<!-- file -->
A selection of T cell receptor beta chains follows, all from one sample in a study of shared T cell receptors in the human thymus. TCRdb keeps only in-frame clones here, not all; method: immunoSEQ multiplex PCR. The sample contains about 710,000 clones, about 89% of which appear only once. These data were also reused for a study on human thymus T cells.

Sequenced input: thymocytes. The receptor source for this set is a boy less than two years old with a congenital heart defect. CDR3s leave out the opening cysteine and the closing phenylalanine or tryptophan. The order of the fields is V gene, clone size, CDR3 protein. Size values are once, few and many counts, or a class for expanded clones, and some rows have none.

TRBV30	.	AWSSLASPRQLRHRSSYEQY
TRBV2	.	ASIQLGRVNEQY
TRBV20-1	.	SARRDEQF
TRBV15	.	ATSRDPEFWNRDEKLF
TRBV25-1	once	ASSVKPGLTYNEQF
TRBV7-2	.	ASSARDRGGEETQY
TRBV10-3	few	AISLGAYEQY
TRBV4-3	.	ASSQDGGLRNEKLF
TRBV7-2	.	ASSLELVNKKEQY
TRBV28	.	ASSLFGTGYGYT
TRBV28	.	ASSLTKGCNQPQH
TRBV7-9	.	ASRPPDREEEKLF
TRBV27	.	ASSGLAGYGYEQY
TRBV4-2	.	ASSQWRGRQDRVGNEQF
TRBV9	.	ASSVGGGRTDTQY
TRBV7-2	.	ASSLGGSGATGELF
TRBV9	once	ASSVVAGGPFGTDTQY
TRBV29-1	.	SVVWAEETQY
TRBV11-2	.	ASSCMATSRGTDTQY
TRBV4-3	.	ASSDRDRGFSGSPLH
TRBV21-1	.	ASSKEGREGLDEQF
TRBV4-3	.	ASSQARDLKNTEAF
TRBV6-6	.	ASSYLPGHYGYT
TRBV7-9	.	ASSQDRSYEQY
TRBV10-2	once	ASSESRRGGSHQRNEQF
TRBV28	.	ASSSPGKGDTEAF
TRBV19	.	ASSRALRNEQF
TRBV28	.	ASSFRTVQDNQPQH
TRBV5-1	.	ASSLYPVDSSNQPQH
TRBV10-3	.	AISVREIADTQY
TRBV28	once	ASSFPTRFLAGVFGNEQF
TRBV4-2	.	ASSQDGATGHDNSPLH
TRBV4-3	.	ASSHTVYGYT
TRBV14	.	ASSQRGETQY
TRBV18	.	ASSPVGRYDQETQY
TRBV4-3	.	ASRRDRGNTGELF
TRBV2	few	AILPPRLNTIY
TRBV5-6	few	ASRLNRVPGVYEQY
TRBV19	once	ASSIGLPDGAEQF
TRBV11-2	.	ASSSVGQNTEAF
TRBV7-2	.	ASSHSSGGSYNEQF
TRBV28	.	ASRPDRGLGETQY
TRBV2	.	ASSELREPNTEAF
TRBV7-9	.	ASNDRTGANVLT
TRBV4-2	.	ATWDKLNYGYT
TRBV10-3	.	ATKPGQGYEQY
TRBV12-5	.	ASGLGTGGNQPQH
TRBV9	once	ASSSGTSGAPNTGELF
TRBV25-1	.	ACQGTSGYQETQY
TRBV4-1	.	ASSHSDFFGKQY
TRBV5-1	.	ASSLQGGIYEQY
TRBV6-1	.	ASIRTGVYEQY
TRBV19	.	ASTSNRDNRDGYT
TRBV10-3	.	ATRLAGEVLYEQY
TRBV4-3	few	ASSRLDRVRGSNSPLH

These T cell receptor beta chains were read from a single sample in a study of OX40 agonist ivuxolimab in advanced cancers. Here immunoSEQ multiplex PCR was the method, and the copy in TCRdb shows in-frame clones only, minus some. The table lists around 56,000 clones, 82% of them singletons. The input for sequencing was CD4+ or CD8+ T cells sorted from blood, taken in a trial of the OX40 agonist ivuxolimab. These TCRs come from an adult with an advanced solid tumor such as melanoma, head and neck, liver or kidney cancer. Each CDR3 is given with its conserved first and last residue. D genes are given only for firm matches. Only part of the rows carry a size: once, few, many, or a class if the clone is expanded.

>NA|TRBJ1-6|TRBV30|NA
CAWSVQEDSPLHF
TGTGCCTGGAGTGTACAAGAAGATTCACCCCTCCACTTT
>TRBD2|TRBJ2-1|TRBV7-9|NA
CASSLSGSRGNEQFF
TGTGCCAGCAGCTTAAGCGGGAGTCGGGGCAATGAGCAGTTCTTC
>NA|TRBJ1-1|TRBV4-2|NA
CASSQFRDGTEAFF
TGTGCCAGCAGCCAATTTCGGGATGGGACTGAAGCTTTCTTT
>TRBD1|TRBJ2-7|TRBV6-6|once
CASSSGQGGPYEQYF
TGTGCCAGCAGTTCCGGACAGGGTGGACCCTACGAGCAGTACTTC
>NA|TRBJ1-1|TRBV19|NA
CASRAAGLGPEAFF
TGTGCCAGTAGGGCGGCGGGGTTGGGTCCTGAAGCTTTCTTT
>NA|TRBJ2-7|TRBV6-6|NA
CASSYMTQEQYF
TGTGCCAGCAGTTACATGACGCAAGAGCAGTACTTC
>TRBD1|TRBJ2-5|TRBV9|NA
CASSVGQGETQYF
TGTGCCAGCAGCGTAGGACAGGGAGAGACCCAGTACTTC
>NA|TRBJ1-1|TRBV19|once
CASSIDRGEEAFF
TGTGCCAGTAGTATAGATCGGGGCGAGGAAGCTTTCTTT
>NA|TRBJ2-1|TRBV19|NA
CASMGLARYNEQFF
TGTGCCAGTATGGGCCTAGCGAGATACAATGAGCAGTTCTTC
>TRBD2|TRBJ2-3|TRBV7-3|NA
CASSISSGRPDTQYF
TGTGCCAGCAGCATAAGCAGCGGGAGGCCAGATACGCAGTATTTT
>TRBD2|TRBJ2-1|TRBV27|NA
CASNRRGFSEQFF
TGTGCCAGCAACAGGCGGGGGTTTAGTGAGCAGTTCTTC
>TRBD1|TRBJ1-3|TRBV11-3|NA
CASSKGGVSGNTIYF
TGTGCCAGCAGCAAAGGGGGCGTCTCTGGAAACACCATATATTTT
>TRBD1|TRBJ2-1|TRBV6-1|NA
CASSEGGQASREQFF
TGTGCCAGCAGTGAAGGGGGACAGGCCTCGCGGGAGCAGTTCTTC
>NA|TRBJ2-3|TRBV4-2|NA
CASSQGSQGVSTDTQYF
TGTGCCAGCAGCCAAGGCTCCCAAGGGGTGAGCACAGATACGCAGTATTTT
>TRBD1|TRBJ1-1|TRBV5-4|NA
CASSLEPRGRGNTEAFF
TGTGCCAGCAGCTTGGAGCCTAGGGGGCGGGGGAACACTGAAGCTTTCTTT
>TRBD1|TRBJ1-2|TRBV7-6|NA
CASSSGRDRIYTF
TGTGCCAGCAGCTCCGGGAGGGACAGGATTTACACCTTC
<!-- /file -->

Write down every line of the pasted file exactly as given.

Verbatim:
A selection of T cell receptor beta chains follows, all from one sample in a study of shared T cell receptors in the human thymus. TCRdb keeps only in-frame clones here, not all; method: immunoSEQ multiplex PCR. The sample contains about 710,000 clones, about 89% of which appear only once. These data were also reused for a study on human thymus T cells.

Sequenced input: thymocytes. The receptor source for this set is a boy less than two years old with a congenital heart defect. CDR3s leave out the opening cysteine and the closing phenylalanine or tryptophan. The order of the fields is V gene, clone size, CDR3 protein. Size values are once, few and many counts, or a class for expanded clones, and some rows have none.

TRBV30	.	AWSSLASPRQLRHRSSYEQY
TRBV2	.	ASIQLGRVNEQY
TRBV20-1	.	SARRDEQF
TRBV15	.	ATSRDPEFWNRDEKLF
TRBV25-1	once	ASSVKPGLTYNEQF
TRBV7-2	.	ASSARDRGGEETQY
TRBV10-3	few	AISLGAYEQY
TRBV4-3	.	ASSQDGGLRNEKLF
TRBV7-2	.	ASSLELVNKKEQY
TRBV28	.	ASSLFGTGYGYT
TRBV28	.	ASSLTKGCNQPQH
TRBV7-9	.	ASRPPDREEEKLF
TRBV27	.	ASSGLAGYGYEQY
TRBV4-2	.	ASSQWRGRQDRVGNEQF
TRBV9	.	ASSVGGGRTDTQY
TRBV7-2	.	ASSLGGSGATGELF
TRBV9	once	ASSVVAGGPFGTDTQY
TRBV29-1	.	SVVWAEETQY
TRBV11-2	.	ASSCMATSRGTDTQY
TRBV4-3	.	ASSDRDRGFSGSPLH
TRBV21-1	.	ASSKEGREGLDEQF
TRBV4-3	.	ASSQARDLKNTEAF
TRBV6-6	.	ASSYLPGHYGYT
TRBV7-9	.	ASSQDRSYEQY
TRBV10-2	once	ASSESRRGGSHQRNEQF
TRBV28	.	ASSSPGKGDTEAF
TRBV19	.	ASSRALRNEQF
TRBV28	.	ASSFRTVQDNQPQH
TRBV5-1	.	ASSLYPVDSSNQPQH
TRBV10-3	.	AISVREIADTQY
TRBV28	once	ASSFPTRFLAGVFGNEQF
TRBV4-2	.	ASSQDGATGHDNSPLH
TRBV4-3	.	ASSHTVYGYT
TRBV14	.	ASSQRGETQY
TRBV18	.	ASSPVGRYDQETQY
TRBV4-3	.	ASRRDRGNTGELF
TRBV2	few	AILPPRLNTIY
TRBV5-6	few	ASRLNRVPGVYEQY
TRBV19	once	ASSIGLPDGAEQF
TRBV11-2	.	ASSSVGQNTEAF
TRBV7-2	.	ASSHSSGGSYNEQF
TRBV28	.	ASRPDRGLGETQY
TRBV2	.	ASSELREPNTEAF
TRBV7-9	.	ASNDRTGANVLT
TRBV4-2	.	ATWDKLNYGYT
TRBV10-3	.	ATKPGQGYEQY
TRBV12-5	.	ASGLGTGGNQPQH
TRBV9	once	ASSSGTSGAPNTGELF
TRBV25-1	.	ACQGTSGYQETQY
TRBV4-1	.	ASSHSDFFGKQY
TRBV5-1	.	ASSLQGGIYEQY
TRBV6-1	.	ASIRTGVYEQY
TRBV19	.	ASTSNRDNRDGYT
TRBV10-3	.	ATRLAGEVLYEQY
TRBV4-3	few	ASSRLDRVRGSNSPLH

These T cell receptor beta chains were read from a single sample in a study of OX40 agonist ivuxolimab in advanced cancers. Here immunoSEQ multiplex PCR was the method, and the copy in TCRdb shows in-frame clones only, minus some. The table lists around 56,000 clones, 82% of them singletons. The input for sequencing was CD4+ or CD8+ T cells sorted from blood, taken in a trial of the OX40 agonist ivuxolimab. These TCRs come from an adult with an advanced solid tumor such as melanoma, head and neck, liver or kidney cancer. Each CDR3 is given with its conserved first and last residue. D genes are given only for firm matches. Only part of the rows carry a size: once, few, many, or a class if the clone is expanded.

>NA|TRBJ1-6|TRBV30|NA
CAWSVQEDSPLHF
TGTGCCTGGAGTGTACAAGAAGATTCACCCCTCCACTTT
>TRBD2|TRBJ2-1|TRBV7-9|NA
CASSLSGSRGNEQFF
TGTGCCAGCAGCTTAAGCGGGAGTCGGGGCAATGAGCAGTTCTTC
>NA|TRBJ1-1|TRBV4-2|NA
CASSQFRDGTEAFF
TGTGCCAGCAGCCAATTTCGGGATGGGACTGAAGCTTTCTTT
>TRBD1|TRBJ2-7|TRBV6-6|once
CASSSGQGGPYEQYF
TGTGCCAGCAGTTCCGGACAGGGTGGACCCTACGAGCAGTACTTC
>NA|TRBJ1-1|TRBV19|NA
CASRAAGLGPEAFF
TGTGCCAGTAGGGCGGCGGGGTTGGGTCCTGAAGCTTTCTTT
>NA|TRBJ2-7|TRBV6-6|NA
CASSYMTQEQYF
TGTGCCAGCAGTTACATGACGCAAGAGCAGTACTTC
>TRBD1|TRBJ2-5|TRBV9|NA
CASSVGQGETQYF
TGTGCCAGCAGCGTAGGACAGGGAGAGACCCAGTACTTC
>NA|TRBJ1-1|TRBV19|once
CASSIDRGEEAFF
TGTGCCAGTAGTATAGATCGGGGCGAGGAAGCTTTCTTT
>NA|TRBJ2-1|TRBV19|NA
CASMGLARYNEQFF
TGTGCCAGTATGGGCCTAGCGAGATACAATGAGCAGTTCTTC
>TRBD2|TRBJ2-3|TRBV7-3|NA
CASSISSGRPDTQYF
TGTGCCAGCAGCATAAGCAGCGGGAGGCCAGATACGCAGTATTTT
>TRBD2|TRBJ2-1|TRBV27|NA
CASNRRGFSEQFF
TGTGCCAGCAACAGGCGGGGGTTTAGTGAGCAGTTCTTC
>TRBD1|TRBJ1-3|TRBV11-3|NA
CASSKGGVSGNTIYF
TGTGCCAGCAGCAAAGGGGGCGTCTCTGGAAACACCATATATTTT
>TRBD1|TRBJ2-1|TRBV6-1|NA
CASSEGGQASREQFF
TGTGCCAGCAGTGAAGGGGGACAGGCCTCGCGGGAGCAGTTCTTC
>NA|TRBJ2-3|TRBV4-2|NA
CASSQGSQGVSTDTQYF
TGTGCCAGCAGCCAAGGCTCCCAAGGGGTGAGCACAGATACGCAGTATTTT
>TRBD1|TRBJ1-1|TRBV5-4|NA
CASSLEPRGRGNTEAFF
TGTGCCAGCAGCTTGGAGCCTAGGGGGCGGGGGAACACTGAAGCTTTCTTT
>TRBD1|TRBJ1-2|TRBV7-6|NA
CASSSGRDRIYTF
TGTGCCAGCAGCTCCGGGAGGGACAGGATTTACACCTTC